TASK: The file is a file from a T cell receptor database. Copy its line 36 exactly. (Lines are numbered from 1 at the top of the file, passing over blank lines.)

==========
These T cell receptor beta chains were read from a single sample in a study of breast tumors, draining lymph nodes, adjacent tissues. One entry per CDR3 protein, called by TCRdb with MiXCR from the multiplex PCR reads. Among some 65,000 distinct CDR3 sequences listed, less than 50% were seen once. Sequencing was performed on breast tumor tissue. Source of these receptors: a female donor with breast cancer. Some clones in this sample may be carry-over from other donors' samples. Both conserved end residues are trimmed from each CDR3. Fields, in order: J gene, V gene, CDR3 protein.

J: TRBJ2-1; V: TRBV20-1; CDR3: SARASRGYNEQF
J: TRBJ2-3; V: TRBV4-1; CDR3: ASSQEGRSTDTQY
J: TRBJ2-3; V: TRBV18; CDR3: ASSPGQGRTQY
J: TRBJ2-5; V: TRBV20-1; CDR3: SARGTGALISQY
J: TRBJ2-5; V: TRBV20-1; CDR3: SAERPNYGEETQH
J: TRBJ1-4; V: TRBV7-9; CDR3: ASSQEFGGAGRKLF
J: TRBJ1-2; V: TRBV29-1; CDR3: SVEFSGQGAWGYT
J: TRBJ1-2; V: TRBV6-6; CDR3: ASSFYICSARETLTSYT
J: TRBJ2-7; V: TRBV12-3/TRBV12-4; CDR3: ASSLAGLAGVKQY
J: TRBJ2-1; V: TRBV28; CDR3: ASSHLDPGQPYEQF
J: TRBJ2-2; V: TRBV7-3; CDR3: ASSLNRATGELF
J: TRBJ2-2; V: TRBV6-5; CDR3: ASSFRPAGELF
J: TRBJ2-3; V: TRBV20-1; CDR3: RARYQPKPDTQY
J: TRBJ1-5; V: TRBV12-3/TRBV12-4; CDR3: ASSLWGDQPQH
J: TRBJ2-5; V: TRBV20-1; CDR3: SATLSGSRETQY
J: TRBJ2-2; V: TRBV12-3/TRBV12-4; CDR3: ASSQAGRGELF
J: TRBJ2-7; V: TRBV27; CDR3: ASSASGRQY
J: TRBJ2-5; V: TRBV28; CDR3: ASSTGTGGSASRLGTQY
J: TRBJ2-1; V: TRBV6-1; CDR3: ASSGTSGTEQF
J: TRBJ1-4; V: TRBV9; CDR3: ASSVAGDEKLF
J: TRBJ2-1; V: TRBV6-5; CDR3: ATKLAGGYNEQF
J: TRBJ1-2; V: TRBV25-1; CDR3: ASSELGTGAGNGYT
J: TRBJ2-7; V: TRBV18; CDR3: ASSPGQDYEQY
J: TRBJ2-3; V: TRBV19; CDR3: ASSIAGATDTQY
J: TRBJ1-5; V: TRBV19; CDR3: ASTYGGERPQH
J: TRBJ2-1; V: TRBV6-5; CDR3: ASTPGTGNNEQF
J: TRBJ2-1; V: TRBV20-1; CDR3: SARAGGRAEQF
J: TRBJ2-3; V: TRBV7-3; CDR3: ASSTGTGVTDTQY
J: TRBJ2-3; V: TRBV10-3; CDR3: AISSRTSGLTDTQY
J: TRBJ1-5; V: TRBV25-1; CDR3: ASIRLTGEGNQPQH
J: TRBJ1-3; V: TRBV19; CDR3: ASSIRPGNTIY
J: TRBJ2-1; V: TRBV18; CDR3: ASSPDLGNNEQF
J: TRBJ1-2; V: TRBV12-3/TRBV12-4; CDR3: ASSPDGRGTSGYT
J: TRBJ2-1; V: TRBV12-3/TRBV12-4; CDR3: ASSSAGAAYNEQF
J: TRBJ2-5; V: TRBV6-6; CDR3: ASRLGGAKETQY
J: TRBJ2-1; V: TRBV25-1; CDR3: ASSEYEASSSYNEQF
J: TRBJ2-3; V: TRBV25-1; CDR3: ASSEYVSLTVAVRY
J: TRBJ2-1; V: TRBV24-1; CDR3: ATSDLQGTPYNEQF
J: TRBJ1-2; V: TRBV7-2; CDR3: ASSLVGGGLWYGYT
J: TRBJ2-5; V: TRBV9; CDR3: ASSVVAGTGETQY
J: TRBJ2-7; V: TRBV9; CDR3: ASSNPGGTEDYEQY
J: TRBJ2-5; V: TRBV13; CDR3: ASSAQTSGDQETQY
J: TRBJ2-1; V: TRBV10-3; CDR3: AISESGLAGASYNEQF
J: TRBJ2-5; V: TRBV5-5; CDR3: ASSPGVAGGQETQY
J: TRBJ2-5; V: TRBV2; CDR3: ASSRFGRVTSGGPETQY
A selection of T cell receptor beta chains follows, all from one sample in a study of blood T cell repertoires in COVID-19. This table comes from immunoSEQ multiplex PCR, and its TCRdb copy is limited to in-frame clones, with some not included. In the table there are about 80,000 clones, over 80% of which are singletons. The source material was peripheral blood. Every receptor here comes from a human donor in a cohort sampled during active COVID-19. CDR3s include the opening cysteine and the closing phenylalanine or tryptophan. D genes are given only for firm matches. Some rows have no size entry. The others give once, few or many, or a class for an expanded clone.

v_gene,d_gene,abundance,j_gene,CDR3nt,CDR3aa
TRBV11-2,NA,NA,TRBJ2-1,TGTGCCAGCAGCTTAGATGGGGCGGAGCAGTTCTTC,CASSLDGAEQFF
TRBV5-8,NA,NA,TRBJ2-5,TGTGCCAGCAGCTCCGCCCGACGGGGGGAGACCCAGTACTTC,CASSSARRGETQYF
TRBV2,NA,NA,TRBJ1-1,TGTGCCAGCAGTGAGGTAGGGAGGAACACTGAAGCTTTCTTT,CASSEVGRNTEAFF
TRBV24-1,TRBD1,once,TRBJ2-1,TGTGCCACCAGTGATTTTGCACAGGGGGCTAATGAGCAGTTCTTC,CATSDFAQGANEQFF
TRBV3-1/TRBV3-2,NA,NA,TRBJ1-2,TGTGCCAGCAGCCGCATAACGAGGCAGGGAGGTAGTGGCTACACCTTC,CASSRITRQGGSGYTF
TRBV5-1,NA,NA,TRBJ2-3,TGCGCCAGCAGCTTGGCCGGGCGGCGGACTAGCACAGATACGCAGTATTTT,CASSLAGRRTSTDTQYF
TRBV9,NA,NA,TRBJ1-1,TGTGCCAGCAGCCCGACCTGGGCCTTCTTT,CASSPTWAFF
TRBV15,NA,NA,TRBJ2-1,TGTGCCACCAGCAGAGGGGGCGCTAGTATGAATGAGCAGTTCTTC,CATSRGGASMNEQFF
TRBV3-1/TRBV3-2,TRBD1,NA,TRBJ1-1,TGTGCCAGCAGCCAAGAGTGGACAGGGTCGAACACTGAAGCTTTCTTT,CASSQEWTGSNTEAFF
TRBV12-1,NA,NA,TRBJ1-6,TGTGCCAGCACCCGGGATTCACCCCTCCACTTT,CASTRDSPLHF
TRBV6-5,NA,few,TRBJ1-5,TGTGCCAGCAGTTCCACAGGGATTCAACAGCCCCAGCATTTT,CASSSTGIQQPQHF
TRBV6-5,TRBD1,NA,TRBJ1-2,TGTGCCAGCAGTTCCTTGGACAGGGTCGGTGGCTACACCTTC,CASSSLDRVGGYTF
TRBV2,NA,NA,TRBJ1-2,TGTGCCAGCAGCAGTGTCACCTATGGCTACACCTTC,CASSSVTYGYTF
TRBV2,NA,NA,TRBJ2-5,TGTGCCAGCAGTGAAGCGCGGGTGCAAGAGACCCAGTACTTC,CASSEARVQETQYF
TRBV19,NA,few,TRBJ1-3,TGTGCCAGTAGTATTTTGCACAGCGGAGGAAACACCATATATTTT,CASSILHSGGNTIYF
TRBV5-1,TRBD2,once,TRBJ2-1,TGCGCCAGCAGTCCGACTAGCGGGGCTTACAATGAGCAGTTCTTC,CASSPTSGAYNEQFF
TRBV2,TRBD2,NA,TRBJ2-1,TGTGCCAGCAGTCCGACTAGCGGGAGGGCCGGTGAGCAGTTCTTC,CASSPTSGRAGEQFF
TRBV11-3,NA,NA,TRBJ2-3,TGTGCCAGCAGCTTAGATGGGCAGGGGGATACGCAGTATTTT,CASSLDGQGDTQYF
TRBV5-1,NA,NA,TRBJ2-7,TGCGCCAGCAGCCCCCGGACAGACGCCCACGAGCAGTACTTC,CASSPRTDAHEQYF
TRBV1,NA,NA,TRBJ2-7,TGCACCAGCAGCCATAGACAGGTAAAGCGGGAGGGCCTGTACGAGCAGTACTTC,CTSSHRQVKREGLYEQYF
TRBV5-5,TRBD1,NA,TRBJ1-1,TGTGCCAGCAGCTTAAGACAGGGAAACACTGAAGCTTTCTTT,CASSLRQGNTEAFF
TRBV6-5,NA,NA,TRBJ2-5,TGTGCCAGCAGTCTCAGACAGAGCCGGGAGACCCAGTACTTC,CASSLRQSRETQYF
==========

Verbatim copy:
J: TRBJ2-5; V: TRBV6-6; CDR3: ASRLGGAKETQY